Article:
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Archaeologists Unearth Medieval Game Board During Search for Lost Monastery

Scotland’s oldest surviving manuscript, the Book of Deer, was written by monks living in the Aberdeenshire monastery

Monks likely used the disc-shaped gaming board to play Hnefatafl, a Norse strategy game that pits a king and his defenders against two dozen attackers, during the 7th or 8th century (Michael Sharpe/The Book of Deer Project)
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Sometime during the 10th century, monks housed at the Monastery of Deer in Aberdeenshire, Scotland, inscribed the text of four Biblical gospels, as well as an anointing of the sick and the Apostles’ Creed, onto dozens of sheets of vellum parchment. The final product, a petite prayer book penned in Vulgate Latin and Old Irish, concluded with a plaintive plea: “Be it on the conscience of anyone who reads this splendid little book that they say a prayer for the soul of the wretch who wrote it.”

Roughly 300 years later, a new generation of monks returned to the Book of Deer, scribbling notes on land grants and other aspects of daily life in the medieval text’s margins. Unlike the original gospel book, these 12th-century musings were written in Scottish Gaelic, and today, they serve as the earliest written evidence of the language, predating the closest known examples by three centuries.

Archaeologists have long strived to identify the exact location of the Monastery of Deer, which was abandoned in favor of the nearby Deer Abbey during the early 13th century. Now, BBC News reports that a medieval gaming board excavated near the Scottish town of Mintlaw, situated some 30 miles north of Aberdeenshire, may be the key to solving the centuries-old mystery.

According to The Scotsman’s Alison Campsie, monks likely used the board to play Hnefatafl, a Norse strategy game that pits a king and his defenders against two dozen taflmen, or attackers. As the king’s men attempt to herd him to safety in one of the four burgs, or refuges, located in the corners of the game board, taflmen work to thwart the escape. To end the game, the king must reach sanctuary or yield to captivity.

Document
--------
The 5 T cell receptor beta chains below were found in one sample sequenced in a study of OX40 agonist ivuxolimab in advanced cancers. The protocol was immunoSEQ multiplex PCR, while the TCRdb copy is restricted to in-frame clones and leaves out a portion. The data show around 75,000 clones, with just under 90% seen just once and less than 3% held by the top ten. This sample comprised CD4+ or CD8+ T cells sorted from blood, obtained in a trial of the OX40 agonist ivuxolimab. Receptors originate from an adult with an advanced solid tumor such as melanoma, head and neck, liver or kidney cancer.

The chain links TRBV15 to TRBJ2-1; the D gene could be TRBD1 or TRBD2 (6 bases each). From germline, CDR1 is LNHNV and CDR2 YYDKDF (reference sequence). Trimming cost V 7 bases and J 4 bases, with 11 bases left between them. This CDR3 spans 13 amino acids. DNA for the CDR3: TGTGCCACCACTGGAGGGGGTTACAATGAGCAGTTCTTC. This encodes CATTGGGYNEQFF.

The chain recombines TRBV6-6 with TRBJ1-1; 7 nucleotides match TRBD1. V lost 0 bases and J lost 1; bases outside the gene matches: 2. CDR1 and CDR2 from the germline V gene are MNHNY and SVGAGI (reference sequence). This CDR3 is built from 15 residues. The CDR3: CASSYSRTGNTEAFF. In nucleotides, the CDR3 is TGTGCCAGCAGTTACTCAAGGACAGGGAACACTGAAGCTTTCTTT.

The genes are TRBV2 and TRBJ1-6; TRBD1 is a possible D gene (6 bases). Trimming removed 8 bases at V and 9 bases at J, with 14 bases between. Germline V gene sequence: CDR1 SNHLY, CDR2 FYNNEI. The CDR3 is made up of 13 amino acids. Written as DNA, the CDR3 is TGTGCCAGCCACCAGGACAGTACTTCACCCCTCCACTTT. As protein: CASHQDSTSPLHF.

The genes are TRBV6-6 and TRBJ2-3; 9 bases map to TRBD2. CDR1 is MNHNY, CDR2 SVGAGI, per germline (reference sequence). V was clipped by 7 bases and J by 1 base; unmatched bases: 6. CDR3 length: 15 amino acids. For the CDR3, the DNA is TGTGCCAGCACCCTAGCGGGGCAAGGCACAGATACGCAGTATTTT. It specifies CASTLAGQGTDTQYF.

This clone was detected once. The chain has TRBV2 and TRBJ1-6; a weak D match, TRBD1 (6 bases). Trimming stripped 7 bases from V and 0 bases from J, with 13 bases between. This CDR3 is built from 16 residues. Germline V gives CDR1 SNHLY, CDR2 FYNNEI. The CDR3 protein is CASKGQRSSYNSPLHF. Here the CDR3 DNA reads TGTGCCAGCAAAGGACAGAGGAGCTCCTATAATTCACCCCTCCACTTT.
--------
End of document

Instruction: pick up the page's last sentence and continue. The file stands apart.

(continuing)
The board “is a very rare object,” archaeologist Ali Cameron of The Book of Deer Project, who is in charge of excavations, tells Campsie. “Only a few have been found in Scotland, mainly on monastic or at least religious sites. These gaming boards are not something everyone would have had access to.”

Researchers used carbon dating to pinpoint their find to the 7th and 8th centuries, several hundred years prior to the creation of the Book of Deer. Charcoal unearthed at the ruins of a nearby building were similarly dated to between 669 and 777 A.D.

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Scottish Gaelic notations are scribbled into the margins of the Book of Deer's 86 folio pages (The Book of Deer Project)

Bruce Mann, an archaeologist with the Aberdeenshire Council, tells BBC News that the board and charcoal represent the earliest confirmed evidence of activity at the excavation site. A previous dig held in June 2017 uncovered pottery dating to the medieval period and charcoal fragments dating to between 1147 and 1260, a period when the monastery had yet to be abandoned for Deer Abbey.

“A medieval date for this hand-made pottery suggests the building underneath the layers where the pottery had been found might also be medieval in date,” Cameron told BBC News in early January.

The game board’s discovery and dating to the 7th and 8th centuries offer tantalizing indication that the dig site was, in fact, home to the medieval monastery, but as Mark Hall, a medieval games specialist at the Perth Museum and Art Gallery, cautions, “This temptation remains just that until further evidence presents itself to make a valid link between the disc and the date.”

Archaeologists began actively searching for the lost monastery in 2008, Vittoria Traverso writes for Atlas Obscura. Excavations are sponsored by the Book of Deer Project, a local initiative that works to publicize the Scottish text. According to the project website, the Book of Deer surfaced at Cambridge University in 1715. It remains at Cambridge to this day (the university has helpfully digitized the entire text), though the initiative hopes to negotiate with the school to bring the text back to Aberdeenshire for temporary exhibition.

Michelle Macleod, a Gaelic expert at the University of Aberdeen, tells The Scotsman’s Campsie that the Scottish Gaelic found in the Book of Deer deviates from the shared Scottish and Irish Gaelic seen in earlier manuscripts. These shifts, she adds, “are the first written indication that the languages are separating and would be an indication of what people were likely saying.”

Despite its petite size—the book measures about four by six inches, the same dimensions as a typical modern-day photo print—Macleod says that the Book of Deer “has left a huge legacy for us, not only in the north-east but for the whole of Scotland.”

For now, the game board is simply an enticing clue to the monastery’s exact location, but as Cameron reports to BBC News, the Book of Deer Project is already raising funds for further digs in hopes of bringing the mystery one step closer to a definitive conclusion.

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